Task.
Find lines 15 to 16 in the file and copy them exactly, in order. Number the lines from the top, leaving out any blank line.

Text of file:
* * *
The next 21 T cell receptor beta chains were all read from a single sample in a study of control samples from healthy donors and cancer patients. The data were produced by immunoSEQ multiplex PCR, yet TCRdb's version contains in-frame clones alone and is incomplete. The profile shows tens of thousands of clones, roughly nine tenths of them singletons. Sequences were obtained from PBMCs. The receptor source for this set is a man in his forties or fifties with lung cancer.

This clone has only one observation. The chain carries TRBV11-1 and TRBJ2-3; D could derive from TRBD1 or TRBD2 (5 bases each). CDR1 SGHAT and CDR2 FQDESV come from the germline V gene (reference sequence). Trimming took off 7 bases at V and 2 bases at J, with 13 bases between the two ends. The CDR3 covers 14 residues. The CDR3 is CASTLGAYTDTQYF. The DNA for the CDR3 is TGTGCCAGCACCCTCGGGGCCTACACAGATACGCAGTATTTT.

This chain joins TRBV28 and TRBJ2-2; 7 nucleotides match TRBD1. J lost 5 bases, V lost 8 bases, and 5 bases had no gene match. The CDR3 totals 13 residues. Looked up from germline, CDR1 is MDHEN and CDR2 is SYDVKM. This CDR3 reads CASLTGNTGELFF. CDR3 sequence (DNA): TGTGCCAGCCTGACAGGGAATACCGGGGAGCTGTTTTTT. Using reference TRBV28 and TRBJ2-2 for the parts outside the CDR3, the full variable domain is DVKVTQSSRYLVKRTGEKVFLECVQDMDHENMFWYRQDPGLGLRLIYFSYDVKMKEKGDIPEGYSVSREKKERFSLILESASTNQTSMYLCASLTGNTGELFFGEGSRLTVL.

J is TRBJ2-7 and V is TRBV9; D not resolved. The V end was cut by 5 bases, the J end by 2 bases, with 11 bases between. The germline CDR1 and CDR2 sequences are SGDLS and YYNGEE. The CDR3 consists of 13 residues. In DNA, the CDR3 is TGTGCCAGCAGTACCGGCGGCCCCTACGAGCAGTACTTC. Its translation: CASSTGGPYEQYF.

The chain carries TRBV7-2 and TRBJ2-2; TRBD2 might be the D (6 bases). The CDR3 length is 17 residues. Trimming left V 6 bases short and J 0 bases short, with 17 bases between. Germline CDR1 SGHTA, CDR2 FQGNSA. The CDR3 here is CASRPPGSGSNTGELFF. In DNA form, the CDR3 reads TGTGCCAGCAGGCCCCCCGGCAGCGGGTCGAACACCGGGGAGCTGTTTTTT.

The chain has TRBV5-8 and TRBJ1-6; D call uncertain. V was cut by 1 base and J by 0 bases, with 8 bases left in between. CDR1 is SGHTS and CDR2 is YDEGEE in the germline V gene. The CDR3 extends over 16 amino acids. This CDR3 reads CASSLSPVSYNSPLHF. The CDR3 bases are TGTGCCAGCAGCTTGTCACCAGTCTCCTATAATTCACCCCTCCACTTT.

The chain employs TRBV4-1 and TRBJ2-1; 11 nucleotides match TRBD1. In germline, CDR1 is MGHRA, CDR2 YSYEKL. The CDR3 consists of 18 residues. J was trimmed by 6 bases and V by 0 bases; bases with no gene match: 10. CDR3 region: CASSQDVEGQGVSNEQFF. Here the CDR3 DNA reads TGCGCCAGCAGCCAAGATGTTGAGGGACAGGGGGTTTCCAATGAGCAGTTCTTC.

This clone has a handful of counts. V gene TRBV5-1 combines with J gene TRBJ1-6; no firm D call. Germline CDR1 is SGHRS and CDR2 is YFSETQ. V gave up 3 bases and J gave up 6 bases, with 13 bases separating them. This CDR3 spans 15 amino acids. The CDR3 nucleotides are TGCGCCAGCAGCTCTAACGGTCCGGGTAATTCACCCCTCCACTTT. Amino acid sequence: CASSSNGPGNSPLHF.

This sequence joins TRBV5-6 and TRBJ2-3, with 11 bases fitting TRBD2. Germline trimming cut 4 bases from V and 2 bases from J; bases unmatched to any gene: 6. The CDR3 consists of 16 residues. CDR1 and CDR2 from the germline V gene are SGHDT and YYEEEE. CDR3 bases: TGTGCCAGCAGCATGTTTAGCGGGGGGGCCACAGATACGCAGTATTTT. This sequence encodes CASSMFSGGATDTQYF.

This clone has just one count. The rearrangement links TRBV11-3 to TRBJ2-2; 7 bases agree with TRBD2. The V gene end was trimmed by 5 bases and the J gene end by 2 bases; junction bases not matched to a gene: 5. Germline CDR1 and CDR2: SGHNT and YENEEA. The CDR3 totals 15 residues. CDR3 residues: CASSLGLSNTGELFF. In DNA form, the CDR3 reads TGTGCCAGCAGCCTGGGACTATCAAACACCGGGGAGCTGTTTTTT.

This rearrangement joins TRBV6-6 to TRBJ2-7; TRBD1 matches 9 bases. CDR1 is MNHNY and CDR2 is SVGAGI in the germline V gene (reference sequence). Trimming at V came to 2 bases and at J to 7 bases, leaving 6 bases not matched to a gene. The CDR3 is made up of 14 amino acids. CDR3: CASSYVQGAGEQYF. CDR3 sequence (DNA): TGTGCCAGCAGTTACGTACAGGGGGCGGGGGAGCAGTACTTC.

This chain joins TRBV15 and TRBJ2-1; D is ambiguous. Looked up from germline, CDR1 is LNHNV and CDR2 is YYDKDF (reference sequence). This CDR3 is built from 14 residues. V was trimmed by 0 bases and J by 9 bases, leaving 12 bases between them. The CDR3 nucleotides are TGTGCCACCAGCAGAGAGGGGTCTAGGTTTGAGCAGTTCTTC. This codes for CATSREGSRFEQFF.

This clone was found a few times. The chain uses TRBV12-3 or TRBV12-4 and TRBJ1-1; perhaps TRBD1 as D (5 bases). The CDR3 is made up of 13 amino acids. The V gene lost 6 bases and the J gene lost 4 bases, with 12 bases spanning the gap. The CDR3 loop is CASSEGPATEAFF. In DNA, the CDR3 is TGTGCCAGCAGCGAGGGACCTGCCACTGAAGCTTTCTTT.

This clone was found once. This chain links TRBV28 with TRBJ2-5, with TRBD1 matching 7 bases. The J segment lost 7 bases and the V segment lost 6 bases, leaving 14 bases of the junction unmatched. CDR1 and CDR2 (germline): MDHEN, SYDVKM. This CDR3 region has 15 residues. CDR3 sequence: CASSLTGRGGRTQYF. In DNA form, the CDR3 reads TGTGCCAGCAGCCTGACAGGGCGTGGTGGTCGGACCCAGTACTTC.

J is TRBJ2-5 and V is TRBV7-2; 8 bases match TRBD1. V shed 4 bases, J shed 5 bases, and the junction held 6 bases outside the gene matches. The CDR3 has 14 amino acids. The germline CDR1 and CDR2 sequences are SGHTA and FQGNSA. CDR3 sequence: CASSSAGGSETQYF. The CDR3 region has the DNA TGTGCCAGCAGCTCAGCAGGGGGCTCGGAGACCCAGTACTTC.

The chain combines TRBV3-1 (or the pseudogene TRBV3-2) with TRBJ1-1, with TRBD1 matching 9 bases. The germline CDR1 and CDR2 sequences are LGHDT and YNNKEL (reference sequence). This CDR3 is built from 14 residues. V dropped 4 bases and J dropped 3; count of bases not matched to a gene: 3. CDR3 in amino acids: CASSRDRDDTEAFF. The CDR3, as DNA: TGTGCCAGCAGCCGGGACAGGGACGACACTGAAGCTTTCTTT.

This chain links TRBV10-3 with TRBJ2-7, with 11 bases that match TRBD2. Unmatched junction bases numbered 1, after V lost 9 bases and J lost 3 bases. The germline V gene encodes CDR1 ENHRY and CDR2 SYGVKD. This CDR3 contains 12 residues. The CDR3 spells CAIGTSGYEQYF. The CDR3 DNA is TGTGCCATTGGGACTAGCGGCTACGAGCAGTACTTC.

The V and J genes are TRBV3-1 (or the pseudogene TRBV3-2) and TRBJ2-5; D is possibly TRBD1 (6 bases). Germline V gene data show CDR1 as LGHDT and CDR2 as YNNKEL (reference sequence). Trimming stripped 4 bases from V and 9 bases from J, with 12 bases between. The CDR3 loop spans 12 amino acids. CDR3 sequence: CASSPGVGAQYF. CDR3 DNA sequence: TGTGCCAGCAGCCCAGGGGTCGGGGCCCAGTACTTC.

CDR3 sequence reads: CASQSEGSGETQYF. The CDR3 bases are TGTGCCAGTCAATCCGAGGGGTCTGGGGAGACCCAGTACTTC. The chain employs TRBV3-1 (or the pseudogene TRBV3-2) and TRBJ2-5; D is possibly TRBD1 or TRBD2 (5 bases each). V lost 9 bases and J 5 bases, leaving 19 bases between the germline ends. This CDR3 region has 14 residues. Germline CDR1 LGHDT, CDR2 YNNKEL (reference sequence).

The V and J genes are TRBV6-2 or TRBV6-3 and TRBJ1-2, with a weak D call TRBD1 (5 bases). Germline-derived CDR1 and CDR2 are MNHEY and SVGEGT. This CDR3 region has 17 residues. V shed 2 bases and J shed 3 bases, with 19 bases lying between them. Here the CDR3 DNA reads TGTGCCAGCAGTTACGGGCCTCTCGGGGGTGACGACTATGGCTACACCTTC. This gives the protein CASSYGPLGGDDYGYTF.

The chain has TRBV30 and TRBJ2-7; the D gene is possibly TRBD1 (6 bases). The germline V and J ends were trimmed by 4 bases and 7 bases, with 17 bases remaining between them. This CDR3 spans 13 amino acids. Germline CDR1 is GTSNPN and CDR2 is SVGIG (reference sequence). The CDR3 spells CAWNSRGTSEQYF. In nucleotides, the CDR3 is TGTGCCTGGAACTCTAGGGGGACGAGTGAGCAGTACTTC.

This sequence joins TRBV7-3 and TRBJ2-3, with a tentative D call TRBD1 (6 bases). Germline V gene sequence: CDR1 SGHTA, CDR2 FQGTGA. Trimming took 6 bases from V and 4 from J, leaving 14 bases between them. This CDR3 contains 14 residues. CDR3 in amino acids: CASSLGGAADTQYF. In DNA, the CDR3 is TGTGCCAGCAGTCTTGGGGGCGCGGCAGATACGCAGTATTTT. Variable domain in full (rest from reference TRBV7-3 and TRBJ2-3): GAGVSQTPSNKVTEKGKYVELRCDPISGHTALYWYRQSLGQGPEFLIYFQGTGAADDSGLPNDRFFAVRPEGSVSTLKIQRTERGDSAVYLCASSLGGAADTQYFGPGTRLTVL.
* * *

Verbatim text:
J is TRBJ2-5 and V is TRBV7-2; 8 bases match TRBD1. V shed 4 bases, J shed 5 bases, and the junction held 6 bases outside the gene matches. The CDR3 has 14 amino acids. The germline CDR1 and CDR2 sequences are SGHTA and FQGNSA. CDR3 sequence: CASSSAGGSETQYF. The CDR3 region has the DNA TGTGCCAGCAGCTCAGCAGGGGGCTCGGAGACCCAGTACTTC.

The chain combines TRBV3-1 (or the pseudogene TRBV3-2) with TRBJ1-1, with TRBD1 matching 9 bases. The germline CDR1 and CDR2 sequences are LGHDT and YNNKEL (reference sequence). This CDR3 is built from 14 residues. V dropped 4 bases and J dropped 3; count of bases not matched to a gene: 3. CDR3 in amino acids: CASSRDRDDTEAFF. The CDR3, as DNA: TGTGCCAGCAGCCGGGACAGGGACGACACTGAAGCTTTCTTT.